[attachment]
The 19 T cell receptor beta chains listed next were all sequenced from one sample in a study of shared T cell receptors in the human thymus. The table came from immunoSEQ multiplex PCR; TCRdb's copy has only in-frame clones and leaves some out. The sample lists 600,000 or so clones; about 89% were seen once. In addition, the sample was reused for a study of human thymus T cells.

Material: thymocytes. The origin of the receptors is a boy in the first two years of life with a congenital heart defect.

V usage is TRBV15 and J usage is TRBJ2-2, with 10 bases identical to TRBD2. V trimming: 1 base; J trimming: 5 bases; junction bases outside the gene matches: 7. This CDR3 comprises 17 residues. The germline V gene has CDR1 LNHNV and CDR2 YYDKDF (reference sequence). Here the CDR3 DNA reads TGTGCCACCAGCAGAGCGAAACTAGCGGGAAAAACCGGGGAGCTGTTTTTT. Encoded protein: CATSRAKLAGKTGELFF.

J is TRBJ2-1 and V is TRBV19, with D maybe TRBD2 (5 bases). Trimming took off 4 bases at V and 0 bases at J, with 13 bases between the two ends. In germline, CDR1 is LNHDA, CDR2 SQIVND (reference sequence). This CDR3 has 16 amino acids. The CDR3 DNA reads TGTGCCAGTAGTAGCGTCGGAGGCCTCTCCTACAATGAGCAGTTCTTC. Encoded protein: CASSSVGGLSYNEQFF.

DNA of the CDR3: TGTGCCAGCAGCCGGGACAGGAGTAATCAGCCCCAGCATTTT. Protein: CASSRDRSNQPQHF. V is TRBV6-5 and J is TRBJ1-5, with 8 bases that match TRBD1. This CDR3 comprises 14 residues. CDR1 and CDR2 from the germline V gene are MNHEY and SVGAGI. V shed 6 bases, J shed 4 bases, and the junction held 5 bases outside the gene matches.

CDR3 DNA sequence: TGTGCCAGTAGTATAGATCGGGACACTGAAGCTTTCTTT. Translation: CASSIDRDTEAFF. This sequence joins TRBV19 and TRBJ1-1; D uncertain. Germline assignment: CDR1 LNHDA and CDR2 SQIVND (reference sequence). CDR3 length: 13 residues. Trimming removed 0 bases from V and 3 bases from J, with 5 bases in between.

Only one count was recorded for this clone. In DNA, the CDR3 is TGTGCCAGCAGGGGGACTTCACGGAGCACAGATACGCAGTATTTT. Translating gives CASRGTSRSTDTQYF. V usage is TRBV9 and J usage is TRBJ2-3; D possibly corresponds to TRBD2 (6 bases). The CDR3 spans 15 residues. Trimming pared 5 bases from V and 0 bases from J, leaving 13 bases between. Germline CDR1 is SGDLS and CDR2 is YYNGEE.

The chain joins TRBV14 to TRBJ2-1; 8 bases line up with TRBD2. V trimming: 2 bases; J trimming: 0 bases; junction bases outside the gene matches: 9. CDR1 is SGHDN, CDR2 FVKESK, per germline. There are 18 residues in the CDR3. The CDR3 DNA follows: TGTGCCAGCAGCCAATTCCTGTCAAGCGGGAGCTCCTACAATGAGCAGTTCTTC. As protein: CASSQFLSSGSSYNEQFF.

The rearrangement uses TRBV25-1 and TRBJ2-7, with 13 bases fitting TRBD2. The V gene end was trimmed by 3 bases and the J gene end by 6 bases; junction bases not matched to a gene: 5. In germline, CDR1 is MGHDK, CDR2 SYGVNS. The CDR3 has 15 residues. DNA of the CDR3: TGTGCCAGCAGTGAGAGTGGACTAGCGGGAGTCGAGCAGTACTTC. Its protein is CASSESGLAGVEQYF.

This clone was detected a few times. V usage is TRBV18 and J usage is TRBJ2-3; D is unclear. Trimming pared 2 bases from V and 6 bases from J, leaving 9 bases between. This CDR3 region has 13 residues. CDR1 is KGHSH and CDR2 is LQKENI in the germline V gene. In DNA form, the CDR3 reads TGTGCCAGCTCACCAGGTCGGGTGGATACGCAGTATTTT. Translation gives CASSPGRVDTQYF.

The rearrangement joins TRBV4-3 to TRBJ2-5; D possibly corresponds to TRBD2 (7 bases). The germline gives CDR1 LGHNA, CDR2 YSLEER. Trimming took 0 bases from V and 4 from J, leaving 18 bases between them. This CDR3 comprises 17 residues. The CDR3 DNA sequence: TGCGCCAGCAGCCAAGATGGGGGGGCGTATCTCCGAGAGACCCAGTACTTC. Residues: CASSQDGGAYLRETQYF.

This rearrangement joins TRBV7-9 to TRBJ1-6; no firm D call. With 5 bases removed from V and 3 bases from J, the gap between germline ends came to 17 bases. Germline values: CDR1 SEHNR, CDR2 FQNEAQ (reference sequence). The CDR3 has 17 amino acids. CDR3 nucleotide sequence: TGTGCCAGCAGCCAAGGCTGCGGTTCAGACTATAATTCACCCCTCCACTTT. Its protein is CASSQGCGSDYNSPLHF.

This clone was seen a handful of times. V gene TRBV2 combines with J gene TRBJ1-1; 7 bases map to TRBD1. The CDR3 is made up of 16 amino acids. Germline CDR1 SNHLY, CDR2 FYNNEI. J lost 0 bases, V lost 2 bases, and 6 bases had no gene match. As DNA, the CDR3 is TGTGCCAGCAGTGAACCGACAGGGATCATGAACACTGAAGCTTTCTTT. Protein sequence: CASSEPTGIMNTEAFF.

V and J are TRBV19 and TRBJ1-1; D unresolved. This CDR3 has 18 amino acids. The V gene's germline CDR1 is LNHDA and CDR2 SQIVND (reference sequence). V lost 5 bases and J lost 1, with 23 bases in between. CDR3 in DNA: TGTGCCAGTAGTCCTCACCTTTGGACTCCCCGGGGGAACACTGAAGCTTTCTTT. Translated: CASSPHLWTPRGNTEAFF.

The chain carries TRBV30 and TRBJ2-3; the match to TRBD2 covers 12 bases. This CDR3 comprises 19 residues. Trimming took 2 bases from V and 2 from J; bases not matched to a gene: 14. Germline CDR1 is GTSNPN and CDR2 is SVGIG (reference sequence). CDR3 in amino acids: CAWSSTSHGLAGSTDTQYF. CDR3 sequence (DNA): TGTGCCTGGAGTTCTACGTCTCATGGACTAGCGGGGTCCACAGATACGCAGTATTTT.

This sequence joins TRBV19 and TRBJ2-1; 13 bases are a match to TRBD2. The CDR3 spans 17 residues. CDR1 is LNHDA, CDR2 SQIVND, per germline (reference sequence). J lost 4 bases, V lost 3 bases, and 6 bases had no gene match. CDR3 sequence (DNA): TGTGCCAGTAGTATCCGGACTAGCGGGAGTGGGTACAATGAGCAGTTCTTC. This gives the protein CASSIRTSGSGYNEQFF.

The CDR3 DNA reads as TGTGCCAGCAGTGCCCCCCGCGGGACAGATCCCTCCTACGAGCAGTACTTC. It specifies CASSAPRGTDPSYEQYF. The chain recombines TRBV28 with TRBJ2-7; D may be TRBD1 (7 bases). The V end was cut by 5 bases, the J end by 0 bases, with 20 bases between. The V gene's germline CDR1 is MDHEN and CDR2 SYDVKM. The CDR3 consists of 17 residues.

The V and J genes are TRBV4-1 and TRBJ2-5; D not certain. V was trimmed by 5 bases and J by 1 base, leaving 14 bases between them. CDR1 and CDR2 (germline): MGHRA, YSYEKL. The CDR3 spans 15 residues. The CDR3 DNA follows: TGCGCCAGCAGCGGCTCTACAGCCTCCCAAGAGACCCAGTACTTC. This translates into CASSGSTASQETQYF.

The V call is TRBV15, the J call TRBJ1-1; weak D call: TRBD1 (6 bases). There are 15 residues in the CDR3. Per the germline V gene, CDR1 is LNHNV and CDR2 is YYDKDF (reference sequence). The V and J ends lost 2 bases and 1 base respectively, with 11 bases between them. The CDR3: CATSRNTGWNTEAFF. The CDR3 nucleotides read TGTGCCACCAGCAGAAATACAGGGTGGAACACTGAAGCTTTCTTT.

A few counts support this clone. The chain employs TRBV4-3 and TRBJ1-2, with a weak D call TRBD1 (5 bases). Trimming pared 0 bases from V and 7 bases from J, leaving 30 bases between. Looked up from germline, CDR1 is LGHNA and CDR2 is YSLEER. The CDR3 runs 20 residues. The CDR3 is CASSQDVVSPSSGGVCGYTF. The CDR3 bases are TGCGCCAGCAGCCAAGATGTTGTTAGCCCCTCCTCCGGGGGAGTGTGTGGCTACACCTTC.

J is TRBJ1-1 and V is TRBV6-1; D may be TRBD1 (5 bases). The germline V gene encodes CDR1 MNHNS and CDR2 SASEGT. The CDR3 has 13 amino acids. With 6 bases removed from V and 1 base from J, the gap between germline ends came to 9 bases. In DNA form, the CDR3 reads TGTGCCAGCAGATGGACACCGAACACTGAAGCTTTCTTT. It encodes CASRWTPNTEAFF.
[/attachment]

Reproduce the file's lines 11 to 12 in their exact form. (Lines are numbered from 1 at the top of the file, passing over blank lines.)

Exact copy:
The rearrangement joins TRBV4-3 to TRBJ2-5; D possibly corresponds to TRBD2 (7 bases). The germline gives CDR1 LGHNA, CDR2 YSLEER. Trimming took 0 bases from V and 4 from J, leaving 18 bases between them. This CDR3 comprises 17 residues. The CDR3 DNA sequence: TGCGCCAGCAGCCAAGATGGGGGGGCGTATCTCCGAGAGACCCAGTACTTC. Residues: CASSQDGGAYLRETQYF.

This rearrangement joins TRBV7-9 to TRBJ1-6; no firm D call. With 5 bases removed from V and 3 bases from J, the gap between germline ends came to 17 bases. Germline values: CDR1 SEHNR, CDR2 FQNEAQ (reference sequence). The CDR3 has 17 amino acids. CDR3 nucleotide sequence: TGTGCCAGCAGCCAAGGCTGCGGTTCAGACTATAATTCACCCCTCCACTTT. Its protein is CASSQGCGSDYNSPLHF.